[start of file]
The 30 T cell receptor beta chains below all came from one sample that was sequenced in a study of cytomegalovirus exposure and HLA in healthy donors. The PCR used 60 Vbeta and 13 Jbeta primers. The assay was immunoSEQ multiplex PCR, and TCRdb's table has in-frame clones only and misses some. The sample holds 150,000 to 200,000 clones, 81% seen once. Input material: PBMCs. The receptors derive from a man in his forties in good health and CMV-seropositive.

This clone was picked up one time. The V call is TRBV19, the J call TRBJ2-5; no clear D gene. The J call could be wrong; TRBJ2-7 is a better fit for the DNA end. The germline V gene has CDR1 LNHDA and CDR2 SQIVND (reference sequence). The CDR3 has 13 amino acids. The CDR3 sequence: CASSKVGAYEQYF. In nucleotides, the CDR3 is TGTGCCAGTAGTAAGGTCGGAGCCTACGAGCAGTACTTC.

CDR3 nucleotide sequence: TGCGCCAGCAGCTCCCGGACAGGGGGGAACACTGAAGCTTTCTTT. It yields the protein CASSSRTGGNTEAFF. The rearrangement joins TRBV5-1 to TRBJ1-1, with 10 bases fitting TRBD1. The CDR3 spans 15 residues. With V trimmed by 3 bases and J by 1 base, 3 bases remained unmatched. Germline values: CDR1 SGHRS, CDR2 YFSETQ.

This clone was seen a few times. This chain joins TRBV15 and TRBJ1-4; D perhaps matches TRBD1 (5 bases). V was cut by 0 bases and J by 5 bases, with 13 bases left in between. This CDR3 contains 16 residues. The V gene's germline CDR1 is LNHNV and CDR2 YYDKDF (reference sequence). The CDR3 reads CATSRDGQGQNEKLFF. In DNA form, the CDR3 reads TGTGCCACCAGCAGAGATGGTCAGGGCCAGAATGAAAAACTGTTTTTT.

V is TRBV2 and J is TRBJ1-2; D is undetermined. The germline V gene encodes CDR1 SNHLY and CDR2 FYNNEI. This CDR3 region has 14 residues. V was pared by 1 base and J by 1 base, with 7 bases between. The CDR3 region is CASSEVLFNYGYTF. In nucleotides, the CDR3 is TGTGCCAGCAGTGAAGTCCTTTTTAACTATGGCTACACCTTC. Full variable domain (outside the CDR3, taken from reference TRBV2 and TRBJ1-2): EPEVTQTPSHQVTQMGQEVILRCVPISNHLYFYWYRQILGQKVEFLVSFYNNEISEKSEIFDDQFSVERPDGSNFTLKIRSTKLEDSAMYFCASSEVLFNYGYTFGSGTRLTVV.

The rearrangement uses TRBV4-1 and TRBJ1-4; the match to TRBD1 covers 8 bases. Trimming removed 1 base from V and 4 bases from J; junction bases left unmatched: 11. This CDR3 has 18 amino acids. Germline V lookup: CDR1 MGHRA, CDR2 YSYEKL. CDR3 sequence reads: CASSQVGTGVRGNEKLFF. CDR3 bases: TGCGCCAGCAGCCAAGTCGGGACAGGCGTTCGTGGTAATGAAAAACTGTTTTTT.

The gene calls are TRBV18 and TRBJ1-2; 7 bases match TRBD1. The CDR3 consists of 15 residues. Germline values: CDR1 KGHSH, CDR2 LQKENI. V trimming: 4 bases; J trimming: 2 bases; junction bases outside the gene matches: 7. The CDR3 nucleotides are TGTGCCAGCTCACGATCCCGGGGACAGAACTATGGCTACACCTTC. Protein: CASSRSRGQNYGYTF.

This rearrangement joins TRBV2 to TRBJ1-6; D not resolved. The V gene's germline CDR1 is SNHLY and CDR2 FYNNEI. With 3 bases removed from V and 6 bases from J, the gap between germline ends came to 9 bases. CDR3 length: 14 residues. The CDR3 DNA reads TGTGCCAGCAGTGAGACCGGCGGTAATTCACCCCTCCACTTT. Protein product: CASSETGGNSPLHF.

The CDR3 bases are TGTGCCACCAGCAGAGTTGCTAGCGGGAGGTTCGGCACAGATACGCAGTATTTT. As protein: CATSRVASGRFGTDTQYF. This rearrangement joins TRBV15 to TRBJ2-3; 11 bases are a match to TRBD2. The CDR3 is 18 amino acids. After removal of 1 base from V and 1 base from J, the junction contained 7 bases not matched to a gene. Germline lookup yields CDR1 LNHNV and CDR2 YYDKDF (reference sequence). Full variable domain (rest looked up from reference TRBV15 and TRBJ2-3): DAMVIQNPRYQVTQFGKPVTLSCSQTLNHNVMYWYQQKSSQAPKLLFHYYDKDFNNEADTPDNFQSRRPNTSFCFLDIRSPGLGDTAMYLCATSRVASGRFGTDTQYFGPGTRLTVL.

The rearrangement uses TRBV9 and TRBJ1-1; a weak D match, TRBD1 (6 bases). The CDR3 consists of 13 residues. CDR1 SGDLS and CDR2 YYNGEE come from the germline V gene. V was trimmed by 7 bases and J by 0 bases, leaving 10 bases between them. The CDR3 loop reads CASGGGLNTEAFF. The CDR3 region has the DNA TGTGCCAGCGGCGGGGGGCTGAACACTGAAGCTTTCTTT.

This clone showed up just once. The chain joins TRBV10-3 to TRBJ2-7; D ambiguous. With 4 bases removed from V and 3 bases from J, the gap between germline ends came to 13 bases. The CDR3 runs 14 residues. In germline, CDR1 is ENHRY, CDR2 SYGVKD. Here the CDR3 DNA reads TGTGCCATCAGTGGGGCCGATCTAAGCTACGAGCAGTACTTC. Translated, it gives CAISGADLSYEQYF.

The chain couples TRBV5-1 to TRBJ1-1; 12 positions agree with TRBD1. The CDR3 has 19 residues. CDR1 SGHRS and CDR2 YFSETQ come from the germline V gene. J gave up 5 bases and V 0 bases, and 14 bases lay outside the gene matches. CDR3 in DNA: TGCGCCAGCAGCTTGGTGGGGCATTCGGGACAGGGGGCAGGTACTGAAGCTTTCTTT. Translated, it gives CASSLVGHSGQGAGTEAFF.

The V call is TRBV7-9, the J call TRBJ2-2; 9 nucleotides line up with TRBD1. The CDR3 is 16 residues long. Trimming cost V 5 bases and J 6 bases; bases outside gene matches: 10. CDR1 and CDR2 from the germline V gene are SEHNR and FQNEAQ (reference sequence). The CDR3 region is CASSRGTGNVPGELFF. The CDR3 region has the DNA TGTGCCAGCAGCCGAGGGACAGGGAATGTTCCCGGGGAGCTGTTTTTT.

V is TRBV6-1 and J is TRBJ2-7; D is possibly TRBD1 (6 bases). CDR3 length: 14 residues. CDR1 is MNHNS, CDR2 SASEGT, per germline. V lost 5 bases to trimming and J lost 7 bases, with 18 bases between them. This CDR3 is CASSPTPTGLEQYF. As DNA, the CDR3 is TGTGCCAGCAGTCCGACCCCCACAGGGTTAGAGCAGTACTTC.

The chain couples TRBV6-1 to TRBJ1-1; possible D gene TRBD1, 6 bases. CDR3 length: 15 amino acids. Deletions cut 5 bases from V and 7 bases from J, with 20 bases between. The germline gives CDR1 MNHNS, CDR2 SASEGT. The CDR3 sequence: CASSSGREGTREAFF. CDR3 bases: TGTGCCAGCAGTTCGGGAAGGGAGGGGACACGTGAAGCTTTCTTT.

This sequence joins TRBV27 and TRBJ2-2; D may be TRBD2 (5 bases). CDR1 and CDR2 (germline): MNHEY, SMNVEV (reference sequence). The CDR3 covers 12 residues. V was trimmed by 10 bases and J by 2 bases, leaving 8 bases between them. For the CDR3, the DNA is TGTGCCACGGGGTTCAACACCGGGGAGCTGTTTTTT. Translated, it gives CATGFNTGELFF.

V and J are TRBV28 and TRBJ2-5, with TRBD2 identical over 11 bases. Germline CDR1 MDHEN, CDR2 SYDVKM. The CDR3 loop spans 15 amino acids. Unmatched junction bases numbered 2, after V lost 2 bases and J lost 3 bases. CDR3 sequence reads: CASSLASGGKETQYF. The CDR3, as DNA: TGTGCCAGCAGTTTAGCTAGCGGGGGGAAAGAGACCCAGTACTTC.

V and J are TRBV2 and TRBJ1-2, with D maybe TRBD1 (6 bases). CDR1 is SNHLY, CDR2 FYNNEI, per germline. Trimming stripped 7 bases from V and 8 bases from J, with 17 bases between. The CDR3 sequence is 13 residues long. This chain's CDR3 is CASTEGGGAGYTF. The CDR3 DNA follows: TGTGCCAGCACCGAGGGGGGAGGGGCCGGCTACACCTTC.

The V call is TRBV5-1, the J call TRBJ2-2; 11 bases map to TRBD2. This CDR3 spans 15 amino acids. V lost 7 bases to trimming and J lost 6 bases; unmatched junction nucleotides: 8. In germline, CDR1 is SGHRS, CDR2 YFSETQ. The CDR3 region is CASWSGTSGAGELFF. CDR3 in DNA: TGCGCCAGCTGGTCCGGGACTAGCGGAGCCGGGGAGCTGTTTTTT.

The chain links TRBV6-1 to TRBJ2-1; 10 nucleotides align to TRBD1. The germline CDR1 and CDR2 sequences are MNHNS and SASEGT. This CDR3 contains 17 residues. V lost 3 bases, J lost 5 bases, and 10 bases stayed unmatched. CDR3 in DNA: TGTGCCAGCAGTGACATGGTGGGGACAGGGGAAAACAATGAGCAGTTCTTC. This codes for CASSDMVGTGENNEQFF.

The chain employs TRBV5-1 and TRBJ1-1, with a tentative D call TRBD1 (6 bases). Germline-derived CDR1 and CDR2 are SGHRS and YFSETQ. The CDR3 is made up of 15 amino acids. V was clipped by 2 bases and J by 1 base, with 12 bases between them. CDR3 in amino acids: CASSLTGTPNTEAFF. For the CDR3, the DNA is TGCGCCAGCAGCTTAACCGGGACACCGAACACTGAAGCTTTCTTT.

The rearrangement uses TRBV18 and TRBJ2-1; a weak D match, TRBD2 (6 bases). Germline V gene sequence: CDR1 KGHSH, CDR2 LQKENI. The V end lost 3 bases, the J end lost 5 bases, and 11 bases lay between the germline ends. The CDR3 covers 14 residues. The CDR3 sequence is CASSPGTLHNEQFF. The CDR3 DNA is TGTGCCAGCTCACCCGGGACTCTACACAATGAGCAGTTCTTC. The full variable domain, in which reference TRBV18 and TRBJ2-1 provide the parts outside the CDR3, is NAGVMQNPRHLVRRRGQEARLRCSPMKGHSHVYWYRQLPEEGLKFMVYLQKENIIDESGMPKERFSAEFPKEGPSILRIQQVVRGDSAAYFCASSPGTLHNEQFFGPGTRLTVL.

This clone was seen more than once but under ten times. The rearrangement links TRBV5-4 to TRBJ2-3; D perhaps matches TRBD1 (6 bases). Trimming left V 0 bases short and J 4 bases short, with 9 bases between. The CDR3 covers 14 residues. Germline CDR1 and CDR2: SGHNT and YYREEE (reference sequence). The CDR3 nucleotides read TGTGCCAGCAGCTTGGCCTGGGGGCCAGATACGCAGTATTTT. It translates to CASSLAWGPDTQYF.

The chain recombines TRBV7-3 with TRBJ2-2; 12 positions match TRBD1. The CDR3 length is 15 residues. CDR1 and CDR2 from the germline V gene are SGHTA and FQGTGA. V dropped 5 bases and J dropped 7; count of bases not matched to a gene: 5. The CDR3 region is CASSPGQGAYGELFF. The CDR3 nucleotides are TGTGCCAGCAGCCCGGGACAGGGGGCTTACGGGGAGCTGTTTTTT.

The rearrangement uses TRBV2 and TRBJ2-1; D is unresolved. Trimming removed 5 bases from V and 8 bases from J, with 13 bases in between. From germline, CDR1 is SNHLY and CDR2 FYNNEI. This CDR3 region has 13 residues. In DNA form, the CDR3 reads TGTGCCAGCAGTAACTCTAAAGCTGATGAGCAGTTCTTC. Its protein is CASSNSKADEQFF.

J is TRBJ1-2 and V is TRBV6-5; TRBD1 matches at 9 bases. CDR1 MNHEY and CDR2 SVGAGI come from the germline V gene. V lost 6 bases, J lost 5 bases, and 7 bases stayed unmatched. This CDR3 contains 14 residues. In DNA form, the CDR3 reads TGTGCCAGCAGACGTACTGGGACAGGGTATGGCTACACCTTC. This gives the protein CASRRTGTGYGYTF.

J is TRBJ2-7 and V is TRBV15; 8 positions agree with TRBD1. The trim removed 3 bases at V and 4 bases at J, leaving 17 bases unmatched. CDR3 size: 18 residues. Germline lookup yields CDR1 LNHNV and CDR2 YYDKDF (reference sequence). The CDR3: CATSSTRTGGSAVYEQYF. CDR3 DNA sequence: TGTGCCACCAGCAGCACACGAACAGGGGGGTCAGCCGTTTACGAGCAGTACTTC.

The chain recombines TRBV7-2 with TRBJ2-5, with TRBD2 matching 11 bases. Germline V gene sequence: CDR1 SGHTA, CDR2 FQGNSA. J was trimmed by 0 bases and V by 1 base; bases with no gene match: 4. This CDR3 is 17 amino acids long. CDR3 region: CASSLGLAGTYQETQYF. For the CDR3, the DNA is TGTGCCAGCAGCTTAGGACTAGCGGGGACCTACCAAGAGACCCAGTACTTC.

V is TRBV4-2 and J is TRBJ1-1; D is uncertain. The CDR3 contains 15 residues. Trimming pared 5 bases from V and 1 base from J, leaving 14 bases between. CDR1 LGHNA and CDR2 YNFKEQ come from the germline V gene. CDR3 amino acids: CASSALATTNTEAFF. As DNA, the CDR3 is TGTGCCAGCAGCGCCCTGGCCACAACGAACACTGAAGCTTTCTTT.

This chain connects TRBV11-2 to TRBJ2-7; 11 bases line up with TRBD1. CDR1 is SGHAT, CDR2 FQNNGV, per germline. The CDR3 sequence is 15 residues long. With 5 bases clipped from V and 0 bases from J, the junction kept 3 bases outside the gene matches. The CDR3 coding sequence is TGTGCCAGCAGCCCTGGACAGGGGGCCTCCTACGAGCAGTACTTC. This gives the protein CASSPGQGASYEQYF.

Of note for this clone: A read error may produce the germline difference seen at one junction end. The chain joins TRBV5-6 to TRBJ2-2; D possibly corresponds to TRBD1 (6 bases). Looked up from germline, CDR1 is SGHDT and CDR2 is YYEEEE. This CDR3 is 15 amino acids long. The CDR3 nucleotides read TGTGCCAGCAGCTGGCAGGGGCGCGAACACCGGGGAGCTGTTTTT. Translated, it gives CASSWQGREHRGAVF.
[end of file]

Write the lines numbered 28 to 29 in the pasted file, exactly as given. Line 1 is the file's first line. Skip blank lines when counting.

The chain recombines TRBV7-2 with TRBJ2-5, with TRBD2 matching 11 bases. Germline V gene sequence: CDR1 SGHTA, CDR2 FQGNSA. J was trimmed by 0 bases and V by 1 base; bases with no gene match: 4. This CDR3 is 17 amino acids long. CDR3 region: CASSLGLAGTYQETQYF. For the CDR3, the DNA is TGTGCCAGCAGCTTAGGACTAGCGGGGACCTACCAAGAGACCCAGTACTTC.

V is TRBV4-2 and J is TRBJ1-1; D is uncertain. The CDR3 contains 15 residues. Trimming pared 5 bases from V and 1 base from J, leaving 14 bases between. CDR1 LGHNA and CDR2 YNFKEQ come from the germline V gene. CDR3 amino acids: CASSALATTNTEAFF. As DNA, the CDR3 is TGTGCCAGCAGCGCCCTGGCCACAACGAACACTGAAGCTTTCTTT.